By Bob Katzen
The House 26-128, rejected an amendment that would change the current law (known as 62F), approved by voters on the 1986 ballot, that requires that annual tax revenue above a certain amount collected by the state go back to the taxpayers.
A few months ago, the law resulted in $2.9 billion being returned to taxpayers, using a formula based on how much each taxpayer paid in income taxes in 2021.
In the House $1 billion tax reduction bill, the formula is changed so that each taxpayer will receive a flat rate refund, unrelated to what they paid in taxes. The amendment would strike the change and revert back to the refund based on what a person paid in income taxes in 2021.
“The Legislature needs to respect the will of the voters, and that means keeping the existing Chapter 62F tax law in place,” said sponsor GOP House Minority Leader Rep. Brad Jones (R-North Reading). “If we really want to change the law, we should not act unilaterally, but instead should hold public hearings to solicit input from the state’s taxpayers or put it before the voters again as a statewide ballot question to see whether there is actual public support for making those changes.”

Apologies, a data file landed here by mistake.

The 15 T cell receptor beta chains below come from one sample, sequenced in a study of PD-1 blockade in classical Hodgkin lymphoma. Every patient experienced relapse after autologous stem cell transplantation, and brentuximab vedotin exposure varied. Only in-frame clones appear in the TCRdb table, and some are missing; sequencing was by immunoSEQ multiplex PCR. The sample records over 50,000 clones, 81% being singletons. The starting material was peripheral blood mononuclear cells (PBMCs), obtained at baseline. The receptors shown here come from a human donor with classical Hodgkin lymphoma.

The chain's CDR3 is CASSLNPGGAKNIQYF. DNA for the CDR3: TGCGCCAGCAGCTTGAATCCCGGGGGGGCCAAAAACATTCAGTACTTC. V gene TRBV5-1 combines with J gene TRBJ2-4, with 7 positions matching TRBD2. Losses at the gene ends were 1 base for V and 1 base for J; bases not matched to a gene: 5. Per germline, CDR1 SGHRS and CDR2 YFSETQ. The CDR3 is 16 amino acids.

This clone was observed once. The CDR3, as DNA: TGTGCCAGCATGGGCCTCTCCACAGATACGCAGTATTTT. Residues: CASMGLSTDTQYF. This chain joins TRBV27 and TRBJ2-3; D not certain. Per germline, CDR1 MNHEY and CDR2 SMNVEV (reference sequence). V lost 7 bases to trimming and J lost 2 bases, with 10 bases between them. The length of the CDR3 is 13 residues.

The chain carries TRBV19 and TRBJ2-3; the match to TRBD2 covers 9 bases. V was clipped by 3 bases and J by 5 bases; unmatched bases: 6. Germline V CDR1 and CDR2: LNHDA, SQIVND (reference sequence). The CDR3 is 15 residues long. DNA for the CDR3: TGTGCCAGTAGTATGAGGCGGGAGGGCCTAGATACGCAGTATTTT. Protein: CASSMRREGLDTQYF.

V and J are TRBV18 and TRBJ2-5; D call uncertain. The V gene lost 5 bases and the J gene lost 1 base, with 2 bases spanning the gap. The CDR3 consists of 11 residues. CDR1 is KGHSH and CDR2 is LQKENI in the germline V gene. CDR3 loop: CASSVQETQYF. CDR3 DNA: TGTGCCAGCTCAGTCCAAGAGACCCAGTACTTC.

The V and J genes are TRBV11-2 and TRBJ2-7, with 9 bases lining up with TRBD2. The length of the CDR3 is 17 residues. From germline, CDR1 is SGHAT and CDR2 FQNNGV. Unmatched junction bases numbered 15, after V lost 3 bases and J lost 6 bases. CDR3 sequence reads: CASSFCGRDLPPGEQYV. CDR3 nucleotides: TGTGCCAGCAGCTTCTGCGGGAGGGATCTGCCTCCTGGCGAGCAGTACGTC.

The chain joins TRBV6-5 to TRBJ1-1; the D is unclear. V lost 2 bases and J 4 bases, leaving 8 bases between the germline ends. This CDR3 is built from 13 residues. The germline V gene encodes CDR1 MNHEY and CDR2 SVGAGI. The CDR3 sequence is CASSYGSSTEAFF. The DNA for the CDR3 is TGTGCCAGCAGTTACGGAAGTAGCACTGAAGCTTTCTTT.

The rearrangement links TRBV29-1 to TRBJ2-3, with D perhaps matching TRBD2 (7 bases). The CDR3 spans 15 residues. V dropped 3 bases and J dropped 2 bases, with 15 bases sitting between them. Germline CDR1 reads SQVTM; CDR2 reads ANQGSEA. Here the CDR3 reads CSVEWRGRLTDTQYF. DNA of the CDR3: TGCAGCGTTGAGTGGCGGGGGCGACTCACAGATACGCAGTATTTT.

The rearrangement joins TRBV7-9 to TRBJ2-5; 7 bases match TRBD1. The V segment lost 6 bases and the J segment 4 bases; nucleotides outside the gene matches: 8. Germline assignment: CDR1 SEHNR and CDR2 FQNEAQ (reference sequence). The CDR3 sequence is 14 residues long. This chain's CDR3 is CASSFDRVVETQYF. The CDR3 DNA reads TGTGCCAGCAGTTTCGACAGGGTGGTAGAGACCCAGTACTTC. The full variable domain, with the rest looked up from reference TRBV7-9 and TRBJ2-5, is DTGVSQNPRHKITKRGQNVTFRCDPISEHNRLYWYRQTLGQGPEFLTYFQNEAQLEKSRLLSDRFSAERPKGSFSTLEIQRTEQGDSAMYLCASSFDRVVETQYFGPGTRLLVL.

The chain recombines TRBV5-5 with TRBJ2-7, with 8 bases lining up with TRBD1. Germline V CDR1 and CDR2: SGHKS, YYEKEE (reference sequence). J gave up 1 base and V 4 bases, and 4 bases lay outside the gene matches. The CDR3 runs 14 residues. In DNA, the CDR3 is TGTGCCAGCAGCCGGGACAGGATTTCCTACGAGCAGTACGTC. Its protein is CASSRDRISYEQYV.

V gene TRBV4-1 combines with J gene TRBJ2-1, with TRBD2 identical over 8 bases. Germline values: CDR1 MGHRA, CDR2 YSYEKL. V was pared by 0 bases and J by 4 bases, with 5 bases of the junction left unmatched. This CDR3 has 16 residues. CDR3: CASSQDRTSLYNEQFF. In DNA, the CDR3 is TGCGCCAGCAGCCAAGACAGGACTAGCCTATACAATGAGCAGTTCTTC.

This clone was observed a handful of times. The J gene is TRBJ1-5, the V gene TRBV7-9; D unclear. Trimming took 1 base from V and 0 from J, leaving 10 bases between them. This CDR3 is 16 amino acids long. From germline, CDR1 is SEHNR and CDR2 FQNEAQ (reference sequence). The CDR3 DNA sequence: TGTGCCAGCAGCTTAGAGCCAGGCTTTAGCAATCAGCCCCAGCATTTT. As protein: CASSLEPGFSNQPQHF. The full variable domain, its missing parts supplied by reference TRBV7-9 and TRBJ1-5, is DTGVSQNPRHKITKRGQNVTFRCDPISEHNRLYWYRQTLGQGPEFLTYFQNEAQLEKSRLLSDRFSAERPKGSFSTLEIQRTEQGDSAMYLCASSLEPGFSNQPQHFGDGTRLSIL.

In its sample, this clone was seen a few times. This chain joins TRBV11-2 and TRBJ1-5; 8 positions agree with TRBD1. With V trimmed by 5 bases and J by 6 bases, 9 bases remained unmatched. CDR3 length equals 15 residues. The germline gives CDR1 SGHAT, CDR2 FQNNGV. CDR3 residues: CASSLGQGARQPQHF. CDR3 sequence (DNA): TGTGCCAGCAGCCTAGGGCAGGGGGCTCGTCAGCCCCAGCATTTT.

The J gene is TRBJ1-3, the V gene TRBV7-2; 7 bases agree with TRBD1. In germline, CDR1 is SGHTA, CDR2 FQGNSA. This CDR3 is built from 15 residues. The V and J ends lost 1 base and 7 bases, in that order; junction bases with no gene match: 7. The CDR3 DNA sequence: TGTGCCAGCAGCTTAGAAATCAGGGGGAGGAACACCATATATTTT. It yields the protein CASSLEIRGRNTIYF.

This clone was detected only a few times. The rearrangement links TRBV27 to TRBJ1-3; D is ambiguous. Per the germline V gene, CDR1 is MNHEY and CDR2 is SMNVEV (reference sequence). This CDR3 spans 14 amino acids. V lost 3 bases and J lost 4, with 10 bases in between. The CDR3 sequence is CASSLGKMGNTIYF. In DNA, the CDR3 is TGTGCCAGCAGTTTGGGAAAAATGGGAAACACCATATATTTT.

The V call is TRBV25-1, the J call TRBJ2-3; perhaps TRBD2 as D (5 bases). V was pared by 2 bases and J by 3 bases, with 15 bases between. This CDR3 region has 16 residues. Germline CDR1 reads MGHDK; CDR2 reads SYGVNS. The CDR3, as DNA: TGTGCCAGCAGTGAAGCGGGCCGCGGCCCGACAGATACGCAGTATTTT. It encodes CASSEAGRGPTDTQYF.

Opponents of the income-based amendment said the flat rate refund would ensure everyone in the state, regardless of income, will share equally in the state’s economic success.
“This is a representative democracy, not a direct democracy,” said Rep. Sarah Peake (D-Provincetown). “Yes, there are some ballot initiatives, things that go on the ballot that come to us. And [as] often as not, we make tweaks to those ballot initiatives and change them after they are voted on by the people to make them better legislation. What recently comes to mind is the legislation and the ballot initiative that legalized the sale of cannabis in the commonwealth of Massachusetts. What appeared on the ballot is not what appears in our statute books today, so this isn’t some outlier. This is the common practice.”
Massachusetts Republican Party Chair Amy Carnevale said the flat rate refund changes the 1986 law from a refund into a government handout. “Instead of taxpayers getting a percentage based on what they paid to the state, the Democrats want to send just a flat rate check to everyone. It is a redistribution of wealth. It is not fair. Your refund should be based on what you pay.”
(A “Yes” vote is for the amendment distributing the refund based on what each taxpayer paid in taxes. A “No” vote is against the amendment and favors a flat rate refund of the same amount for each taxpayer).
Rep. Christine Barber No Rep. Mike Connolly No Rep. Erika Uyterhoeven No